# Force given by blades on cloth

• Rodan
In summary, the conversation discusses the difficulty of calculating force in drop testing on armor and the use of different amounts of cloth to determine the effectiveness against certain weapons. It also mentions the challenges of associating force with the tests and the impact of different materials on knife penetration. A document describing current testing methodologies and reporting for knife protection is recommended as a helpful resource.
Rodan
Hi,
I have been wracking my brains about how to work out how much force I am calculating when doing some drop testing on armour.
I was wondering if someone woudl be able to walk me through a good way to show this as simply as possible. My physics knowledge is limited but I learn fast so say what you think and I'll ask if I don't get it.

Right my problem is I am dropping various blades onto fabrics from two different heights (1.2 and 0.7m) the drop test machine has minimal friction and just drops straight downwards.

I am using different amounts of cloth to see where it starts to become effective against certain weapons strikes. However the points of blades are obviously microscopic and there is my dilema. I am having difficulty saying how many kilos per m squared force I am giving or how many joules I am releasing within a time frame.

I have some more data if someone is willing to help.

Thanks in advance

A

Try having a read through this. It's not the most thrilling document in the world, but it is a standard describing current testing methodologies and reporting for knife protection. The approach is to drop a blade of specific dimensions attached to a carriage of known mass. Specific threat levels are described by the kinetic energy of the striker upon impact. The depth of penetration into the backing material is measured, and if it's over a certain distance then the sample is not safe. A material that prevents the

The problem lies with associating force with the tests. For instance, try to appreciate the difference between a knife impact on steel, and a knife impact on butter. The steel will arrest the knife's motion over a very short distance (very small degree of penetration into the steel) but at a very high force. The butter will arrest the motion over a very long distance but at a very low force. Now ask yourself which protects you better from knife penetration.

It gets even more complicated when you consider that a knife or spike going through Kevlar weave often doesn't interact a huge amount with the material itself, instead finding space between fibres and forcing them apart and through. That's why fibre armour manufacturers often supply a stab resistant layer that roughens the blade, making it less able to slip between fibres.

That article is perfect can't believce I hadn't found that yet. The machine and blades I have used are the ones int he pictures, it is actually the MET police drop test equipment!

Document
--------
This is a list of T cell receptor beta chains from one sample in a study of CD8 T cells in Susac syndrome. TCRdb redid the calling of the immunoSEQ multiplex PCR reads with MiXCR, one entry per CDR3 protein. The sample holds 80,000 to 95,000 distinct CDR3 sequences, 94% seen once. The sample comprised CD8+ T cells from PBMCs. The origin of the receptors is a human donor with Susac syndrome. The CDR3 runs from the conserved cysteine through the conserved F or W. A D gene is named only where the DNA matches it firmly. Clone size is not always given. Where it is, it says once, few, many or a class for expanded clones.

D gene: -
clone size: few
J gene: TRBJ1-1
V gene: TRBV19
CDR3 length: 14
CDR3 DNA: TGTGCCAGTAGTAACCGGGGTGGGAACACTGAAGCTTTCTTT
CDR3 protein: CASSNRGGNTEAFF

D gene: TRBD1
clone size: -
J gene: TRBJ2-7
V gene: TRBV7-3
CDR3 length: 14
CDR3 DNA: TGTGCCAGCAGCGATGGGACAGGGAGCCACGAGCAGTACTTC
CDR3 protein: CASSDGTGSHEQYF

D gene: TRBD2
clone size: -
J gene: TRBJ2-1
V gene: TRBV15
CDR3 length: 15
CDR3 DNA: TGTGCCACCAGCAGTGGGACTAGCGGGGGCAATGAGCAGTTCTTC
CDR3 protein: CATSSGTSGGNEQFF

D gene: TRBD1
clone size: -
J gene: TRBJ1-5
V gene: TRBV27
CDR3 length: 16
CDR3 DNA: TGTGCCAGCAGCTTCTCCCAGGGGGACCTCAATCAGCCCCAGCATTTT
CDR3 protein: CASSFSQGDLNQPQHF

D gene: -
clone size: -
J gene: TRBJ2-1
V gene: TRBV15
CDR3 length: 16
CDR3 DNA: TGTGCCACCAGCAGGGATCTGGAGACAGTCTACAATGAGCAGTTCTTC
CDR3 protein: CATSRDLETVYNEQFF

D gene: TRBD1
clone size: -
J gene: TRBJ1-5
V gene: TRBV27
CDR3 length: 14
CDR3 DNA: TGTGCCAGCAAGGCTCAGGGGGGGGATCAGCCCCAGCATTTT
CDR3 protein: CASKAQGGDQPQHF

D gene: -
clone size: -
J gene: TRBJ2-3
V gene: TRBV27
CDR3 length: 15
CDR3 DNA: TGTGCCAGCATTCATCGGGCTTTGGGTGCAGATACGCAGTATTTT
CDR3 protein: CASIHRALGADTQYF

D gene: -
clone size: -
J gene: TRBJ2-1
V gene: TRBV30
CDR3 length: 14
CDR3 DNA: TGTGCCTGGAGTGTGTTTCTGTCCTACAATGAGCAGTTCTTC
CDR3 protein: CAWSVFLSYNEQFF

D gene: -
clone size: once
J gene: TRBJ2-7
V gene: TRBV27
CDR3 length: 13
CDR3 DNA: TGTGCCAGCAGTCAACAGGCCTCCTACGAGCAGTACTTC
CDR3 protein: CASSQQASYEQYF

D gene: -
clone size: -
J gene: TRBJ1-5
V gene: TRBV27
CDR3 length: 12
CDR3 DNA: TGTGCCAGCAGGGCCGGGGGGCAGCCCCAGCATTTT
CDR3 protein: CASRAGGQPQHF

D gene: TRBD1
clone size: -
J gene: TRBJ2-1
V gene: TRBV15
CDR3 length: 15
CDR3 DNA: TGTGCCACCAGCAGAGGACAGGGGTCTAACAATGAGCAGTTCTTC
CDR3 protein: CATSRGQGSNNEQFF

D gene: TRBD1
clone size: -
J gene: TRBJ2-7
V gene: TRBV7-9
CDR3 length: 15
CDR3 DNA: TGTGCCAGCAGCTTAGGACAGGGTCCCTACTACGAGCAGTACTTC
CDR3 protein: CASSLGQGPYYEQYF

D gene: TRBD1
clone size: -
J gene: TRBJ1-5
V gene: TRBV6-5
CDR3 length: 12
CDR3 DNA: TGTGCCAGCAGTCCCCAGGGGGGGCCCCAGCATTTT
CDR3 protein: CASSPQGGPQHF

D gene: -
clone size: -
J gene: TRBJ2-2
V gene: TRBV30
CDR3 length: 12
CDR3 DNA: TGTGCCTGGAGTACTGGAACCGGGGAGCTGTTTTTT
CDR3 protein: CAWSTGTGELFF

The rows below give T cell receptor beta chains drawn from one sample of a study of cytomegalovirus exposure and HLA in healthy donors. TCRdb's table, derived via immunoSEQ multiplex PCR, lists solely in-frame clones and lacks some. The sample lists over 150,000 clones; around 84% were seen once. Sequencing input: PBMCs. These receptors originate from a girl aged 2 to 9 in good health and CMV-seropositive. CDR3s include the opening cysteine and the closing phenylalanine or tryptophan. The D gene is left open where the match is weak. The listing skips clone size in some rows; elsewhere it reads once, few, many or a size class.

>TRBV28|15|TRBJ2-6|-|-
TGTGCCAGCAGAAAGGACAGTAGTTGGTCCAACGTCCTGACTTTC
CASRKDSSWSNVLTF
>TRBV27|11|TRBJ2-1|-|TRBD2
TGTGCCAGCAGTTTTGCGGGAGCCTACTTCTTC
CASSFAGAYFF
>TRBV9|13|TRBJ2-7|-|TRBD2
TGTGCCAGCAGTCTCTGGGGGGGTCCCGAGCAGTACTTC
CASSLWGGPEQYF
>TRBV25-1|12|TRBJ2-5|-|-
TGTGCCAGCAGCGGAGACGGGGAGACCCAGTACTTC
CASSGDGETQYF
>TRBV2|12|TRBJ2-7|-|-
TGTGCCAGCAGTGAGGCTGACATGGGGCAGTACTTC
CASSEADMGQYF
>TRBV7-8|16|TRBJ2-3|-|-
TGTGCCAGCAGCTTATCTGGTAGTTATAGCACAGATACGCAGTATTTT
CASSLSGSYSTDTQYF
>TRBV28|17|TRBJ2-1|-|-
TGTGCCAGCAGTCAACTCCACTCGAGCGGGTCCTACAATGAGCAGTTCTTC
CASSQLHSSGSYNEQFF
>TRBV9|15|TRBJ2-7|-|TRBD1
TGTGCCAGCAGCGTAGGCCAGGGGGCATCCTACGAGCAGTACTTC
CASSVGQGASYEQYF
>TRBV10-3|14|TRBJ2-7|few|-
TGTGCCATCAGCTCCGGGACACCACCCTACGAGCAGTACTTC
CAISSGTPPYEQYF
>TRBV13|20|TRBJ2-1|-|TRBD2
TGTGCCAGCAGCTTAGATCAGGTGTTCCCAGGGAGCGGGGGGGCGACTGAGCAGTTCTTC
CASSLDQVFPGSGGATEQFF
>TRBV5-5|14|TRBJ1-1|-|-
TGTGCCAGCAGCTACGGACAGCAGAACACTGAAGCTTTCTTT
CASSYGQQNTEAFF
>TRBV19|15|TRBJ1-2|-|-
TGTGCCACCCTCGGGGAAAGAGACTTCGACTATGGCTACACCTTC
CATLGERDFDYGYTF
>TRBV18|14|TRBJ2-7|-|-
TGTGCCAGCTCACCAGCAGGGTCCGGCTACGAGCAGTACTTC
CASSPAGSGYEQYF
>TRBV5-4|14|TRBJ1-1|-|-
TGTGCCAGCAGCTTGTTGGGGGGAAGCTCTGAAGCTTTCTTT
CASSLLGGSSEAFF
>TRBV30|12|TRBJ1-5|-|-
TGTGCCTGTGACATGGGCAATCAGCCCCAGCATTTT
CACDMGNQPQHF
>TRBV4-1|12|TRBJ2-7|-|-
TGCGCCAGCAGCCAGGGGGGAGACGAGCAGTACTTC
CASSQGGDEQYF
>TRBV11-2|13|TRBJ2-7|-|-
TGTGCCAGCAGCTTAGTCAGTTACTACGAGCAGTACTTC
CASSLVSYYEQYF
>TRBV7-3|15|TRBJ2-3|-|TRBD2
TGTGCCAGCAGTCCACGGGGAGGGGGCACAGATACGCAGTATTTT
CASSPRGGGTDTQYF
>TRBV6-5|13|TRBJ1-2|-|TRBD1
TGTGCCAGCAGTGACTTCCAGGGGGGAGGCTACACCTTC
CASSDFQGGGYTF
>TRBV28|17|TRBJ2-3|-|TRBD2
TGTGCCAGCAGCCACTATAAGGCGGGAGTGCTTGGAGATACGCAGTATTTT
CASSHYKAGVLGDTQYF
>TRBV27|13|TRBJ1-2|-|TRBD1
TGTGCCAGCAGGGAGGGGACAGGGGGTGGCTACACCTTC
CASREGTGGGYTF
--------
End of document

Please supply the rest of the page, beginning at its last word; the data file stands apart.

Thanks

A

No worries, it's probably one of the better standards I've had to work to.

## 1. What is the force given by blades on cloth?

The force given by blades on cloth is the amount of pressure or push exerted by the blades on the surface of the cloth. It is measured in units of newtons (N).

## 2. How does the force given by blades on cloth affect the cloth's movement?

The force given by blades on cloth can affect the cloth's movement in different ways depending on the direction and magnitude of the force. It can cause the cloth to move in the same direction as the force, or it can cause the cloth to stretch or tear if the force is too strong.

## 3. What factors can affect the force given by blades on cloth?

The force given by blades on cloth can be affected by factors such as the sharpness and angle of the blades, the type and thickness of the cloth, and the speed at which the blades are moving.

## 4. How is the force given by blades on cloth calculated or measured?

The force given by blades on cloth can be calculated by multiplying the pressure applied by the blades (in units of Pascals) by the surface area of the cloth that is in contact with the blades. It can also be measured using specialized equipment such as force gauges or load cells.

## 5. Can the force given by blades on cloth be harmful?

Yes, the force given by blades on cloth can be harmful if it is too strong or if the blades are not handled properly. It can cause injuries such as cuts or punctures, and it can also damage the cloth or other objects in its path. It is important to use caution and proper safety measures when working with blades and cloth.

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